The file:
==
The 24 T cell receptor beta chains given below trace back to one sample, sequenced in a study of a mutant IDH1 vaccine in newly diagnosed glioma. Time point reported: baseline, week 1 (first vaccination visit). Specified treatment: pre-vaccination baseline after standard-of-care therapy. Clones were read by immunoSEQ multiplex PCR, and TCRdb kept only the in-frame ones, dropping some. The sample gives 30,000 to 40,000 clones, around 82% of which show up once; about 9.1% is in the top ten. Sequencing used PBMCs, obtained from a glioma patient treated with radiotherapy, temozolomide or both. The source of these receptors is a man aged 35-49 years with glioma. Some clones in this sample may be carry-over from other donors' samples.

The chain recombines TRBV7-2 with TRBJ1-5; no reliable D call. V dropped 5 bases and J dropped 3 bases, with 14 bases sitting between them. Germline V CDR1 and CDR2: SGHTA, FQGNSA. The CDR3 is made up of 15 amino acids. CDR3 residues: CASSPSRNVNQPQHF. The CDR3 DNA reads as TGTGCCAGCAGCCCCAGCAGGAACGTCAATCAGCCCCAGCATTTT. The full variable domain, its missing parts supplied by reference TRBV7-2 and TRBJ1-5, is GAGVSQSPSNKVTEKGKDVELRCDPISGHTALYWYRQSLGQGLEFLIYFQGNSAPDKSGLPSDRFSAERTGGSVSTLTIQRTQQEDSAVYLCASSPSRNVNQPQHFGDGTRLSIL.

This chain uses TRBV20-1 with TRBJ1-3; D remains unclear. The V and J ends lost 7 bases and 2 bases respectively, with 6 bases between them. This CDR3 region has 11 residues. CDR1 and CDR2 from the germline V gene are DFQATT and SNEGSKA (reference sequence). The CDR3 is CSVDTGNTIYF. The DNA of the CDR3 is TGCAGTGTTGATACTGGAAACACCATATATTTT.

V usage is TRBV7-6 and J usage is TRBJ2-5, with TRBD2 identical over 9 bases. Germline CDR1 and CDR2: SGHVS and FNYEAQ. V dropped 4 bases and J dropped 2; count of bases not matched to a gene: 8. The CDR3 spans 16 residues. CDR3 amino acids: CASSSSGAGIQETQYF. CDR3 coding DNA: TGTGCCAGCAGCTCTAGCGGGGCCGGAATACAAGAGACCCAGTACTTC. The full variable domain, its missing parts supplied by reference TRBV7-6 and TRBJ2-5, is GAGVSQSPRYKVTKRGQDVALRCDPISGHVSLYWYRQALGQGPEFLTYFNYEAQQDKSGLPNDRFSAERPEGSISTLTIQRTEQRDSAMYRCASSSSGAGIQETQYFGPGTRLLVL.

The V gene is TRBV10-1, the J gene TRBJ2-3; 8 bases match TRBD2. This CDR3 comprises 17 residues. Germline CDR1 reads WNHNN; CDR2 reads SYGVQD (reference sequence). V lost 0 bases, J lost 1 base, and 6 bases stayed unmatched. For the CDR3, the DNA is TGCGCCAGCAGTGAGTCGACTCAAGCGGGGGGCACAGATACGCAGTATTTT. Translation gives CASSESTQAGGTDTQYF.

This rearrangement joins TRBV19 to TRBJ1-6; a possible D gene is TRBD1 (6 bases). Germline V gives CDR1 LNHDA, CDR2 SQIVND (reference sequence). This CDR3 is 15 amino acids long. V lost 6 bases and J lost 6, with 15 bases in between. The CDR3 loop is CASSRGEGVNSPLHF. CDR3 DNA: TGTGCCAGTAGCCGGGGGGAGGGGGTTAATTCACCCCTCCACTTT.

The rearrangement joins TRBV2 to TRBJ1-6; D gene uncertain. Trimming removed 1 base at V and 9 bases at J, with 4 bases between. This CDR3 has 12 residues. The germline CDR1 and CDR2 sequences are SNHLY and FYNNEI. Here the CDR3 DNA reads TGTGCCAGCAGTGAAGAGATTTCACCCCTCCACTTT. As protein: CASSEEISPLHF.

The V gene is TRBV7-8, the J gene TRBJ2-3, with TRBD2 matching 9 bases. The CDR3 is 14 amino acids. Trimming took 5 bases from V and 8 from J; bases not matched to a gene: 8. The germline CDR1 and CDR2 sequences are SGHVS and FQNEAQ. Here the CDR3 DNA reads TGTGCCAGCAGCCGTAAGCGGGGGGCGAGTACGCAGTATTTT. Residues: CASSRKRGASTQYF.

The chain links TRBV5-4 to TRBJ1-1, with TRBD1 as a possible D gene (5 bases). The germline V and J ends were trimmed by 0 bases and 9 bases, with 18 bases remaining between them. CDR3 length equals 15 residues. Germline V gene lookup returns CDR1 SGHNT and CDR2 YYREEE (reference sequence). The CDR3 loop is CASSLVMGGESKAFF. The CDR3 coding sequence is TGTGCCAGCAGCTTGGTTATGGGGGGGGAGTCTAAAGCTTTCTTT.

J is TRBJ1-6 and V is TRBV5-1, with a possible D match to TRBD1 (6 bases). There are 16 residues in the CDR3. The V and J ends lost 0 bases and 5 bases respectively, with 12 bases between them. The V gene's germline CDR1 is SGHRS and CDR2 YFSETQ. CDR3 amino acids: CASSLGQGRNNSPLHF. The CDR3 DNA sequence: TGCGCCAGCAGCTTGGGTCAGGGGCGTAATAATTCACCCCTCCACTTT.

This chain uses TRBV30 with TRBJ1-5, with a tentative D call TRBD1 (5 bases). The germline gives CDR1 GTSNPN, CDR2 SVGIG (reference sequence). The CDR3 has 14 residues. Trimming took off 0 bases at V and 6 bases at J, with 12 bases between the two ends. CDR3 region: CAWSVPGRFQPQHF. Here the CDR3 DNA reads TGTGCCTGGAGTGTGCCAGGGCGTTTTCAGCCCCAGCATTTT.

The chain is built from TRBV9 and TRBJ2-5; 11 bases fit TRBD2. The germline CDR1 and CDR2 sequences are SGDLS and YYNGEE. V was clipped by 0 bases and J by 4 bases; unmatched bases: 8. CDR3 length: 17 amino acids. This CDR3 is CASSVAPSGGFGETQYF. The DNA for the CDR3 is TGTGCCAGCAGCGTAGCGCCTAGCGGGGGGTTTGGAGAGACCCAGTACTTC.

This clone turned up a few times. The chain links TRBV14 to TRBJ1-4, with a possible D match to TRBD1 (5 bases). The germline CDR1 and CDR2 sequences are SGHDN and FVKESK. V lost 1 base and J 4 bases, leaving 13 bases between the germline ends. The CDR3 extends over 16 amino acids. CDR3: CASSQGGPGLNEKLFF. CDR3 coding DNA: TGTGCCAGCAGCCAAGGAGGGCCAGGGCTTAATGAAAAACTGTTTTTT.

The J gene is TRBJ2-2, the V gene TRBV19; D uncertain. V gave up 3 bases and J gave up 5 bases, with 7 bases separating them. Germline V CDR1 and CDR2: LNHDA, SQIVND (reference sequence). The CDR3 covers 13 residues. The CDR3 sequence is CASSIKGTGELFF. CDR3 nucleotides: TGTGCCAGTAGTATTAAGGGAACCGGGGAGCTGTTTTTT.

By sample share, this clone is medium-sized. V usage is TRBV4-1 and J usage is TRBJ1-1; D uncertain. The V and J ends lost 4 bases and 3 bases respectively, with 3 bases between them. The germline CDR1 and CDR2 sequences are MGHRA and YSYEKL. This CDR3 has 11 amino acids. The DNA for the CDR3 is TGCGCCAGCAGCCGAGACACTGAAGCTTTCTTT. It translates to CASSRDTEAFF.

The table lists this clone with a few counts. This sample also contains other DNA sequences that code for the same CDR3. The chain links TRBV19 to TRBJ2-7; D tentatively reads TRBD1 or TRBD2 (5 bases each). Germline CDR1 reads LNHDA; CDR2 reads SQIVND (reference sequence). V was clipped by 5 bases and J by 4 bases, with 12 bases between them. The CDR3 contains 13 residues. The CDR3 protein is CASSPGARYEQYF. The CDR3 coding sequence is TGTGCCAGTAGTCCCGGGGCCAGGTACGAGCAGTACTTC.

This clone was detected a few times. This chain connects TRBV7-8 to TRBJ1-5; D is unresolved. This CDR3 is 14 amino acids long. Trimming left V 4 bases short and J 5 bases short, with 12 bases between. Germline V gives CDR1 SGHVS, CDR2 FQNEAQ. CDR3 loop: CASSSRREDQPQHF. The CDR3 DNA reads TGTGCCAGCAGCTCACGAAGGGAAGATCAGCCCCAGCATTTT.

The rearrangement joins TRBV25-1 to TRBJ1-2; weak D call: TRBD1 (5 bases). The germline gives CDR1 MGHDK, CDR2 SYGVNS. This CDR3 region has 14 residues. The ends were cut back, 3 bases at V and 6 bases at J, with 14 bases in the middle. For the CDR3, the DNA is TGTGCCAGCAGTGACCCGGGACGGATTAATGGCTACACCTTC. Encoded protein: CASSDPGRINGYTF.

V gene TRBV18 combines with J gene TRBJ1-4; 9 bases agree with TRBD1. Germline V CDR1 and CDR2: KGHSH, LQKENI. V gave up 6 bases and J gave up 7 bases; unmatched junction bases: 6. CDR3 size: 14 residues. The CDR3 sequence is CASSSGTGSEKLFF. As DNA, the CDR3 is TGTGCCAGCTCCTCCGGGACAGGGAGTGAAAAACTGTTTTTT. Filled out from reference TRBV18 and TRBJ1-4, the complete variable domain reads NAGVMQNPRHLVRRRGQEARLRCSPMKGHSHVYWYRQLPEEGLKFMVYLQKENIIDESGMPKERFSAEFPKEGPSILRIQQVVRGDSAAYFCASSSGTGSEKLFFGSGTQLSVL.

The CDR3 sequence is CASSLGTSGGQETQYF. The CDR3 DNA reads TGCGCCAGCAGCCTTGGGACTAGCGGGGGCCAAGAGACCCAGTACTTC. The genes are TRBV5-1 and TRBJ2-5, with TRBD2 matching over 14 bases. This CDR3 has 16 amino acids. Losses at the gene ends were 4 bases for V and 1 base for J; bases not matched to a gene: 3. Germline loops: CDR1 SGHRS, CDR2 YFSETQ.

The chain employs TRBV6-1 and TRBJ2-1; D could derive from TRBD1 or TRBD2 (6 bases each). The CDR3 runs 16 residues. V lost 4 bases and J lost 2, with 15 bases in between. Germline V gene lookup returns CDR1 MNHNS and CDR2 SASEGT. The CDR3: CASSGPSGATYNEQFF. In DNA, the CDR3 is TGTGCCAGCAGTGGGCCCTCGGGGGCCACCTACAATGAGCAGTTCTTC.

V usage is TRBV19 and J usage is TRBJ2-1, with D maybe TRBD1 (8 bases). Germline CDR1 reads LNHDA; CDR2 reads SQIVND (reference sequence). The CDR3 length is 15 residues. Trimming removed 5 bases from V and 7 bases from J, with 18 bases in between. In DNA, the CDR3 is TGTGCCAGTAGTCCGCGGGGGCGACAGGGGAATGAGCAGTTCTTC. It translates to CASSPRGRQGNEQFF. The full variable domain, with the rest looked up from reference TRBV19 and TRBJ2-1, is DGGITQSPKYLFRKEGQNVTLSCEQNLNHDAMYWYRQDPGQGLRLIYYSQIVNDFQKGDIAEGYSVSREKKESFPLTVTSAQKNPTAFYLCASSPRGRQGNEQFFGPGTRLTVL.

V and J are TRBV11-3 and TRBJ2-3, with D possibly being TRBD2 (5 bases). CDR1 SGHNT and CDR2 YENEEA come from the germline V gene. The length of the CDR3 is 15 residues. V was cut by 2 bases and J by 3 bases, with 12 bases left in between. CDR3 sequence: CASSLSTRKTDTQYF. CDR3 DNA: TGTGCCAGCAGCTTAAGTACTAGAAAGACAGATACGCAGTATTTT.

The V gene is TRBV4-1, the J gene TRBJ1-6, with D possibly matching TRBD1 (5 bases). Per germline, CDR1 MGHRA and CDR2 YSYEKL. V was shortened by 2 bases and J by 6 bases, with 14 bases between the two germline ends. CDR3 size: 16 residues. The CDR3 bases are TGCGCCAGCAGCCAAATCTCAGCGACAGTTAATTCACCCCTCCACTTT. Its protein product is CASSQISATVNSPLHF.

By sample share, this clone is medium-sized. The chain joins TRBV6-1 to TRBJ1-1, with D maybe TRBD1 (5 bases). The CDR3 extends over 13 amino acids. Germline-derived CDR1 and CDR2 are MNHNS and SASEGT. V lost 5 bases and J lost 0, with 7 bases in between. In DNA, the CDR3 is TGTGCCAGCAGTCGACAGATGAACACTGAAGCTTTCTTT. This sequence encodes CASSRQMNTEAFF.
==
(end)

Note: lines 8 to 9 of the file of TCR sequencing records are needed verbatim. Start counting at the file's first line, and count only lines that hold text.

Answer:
The V gene is TRBV7-8, the J gene TRBJ2-3, with TRBD2 matching 9 bases. The CDR3 is 14 amino acids. Trimming took 5 bases from V and 8 from J; bases not matched to a gene: 8. The germline CDR1 and CDR2 sequences are SGHVS and FQNEAQ. Here the CDR3 DNA reads TGTGCCAGCAGCCGTAAGCGGGGGGCGAGTACGCAGTATTTT. Residues: CASSRKRGASTQYF.

The chain links TRBV5-4 to TRBJ1-1, with TRBD1 as a possible D gene (5 bases). The germline V and J ends were trimmed by 0 bases and 9 bases, with 18 bases remaining between them. CDR3 length equals 15 residues. Germline V gene lookup returns CDR1 SGHNT and CDR2 YYREEE (reference sequence). The CDR3 loop is CASSLVMGGESKAFF. The CDR3 coding sequence is TGTGCCAGCAGCTTGGTTATGGGGGGGGAGTCTAAAGCTTTCTTT.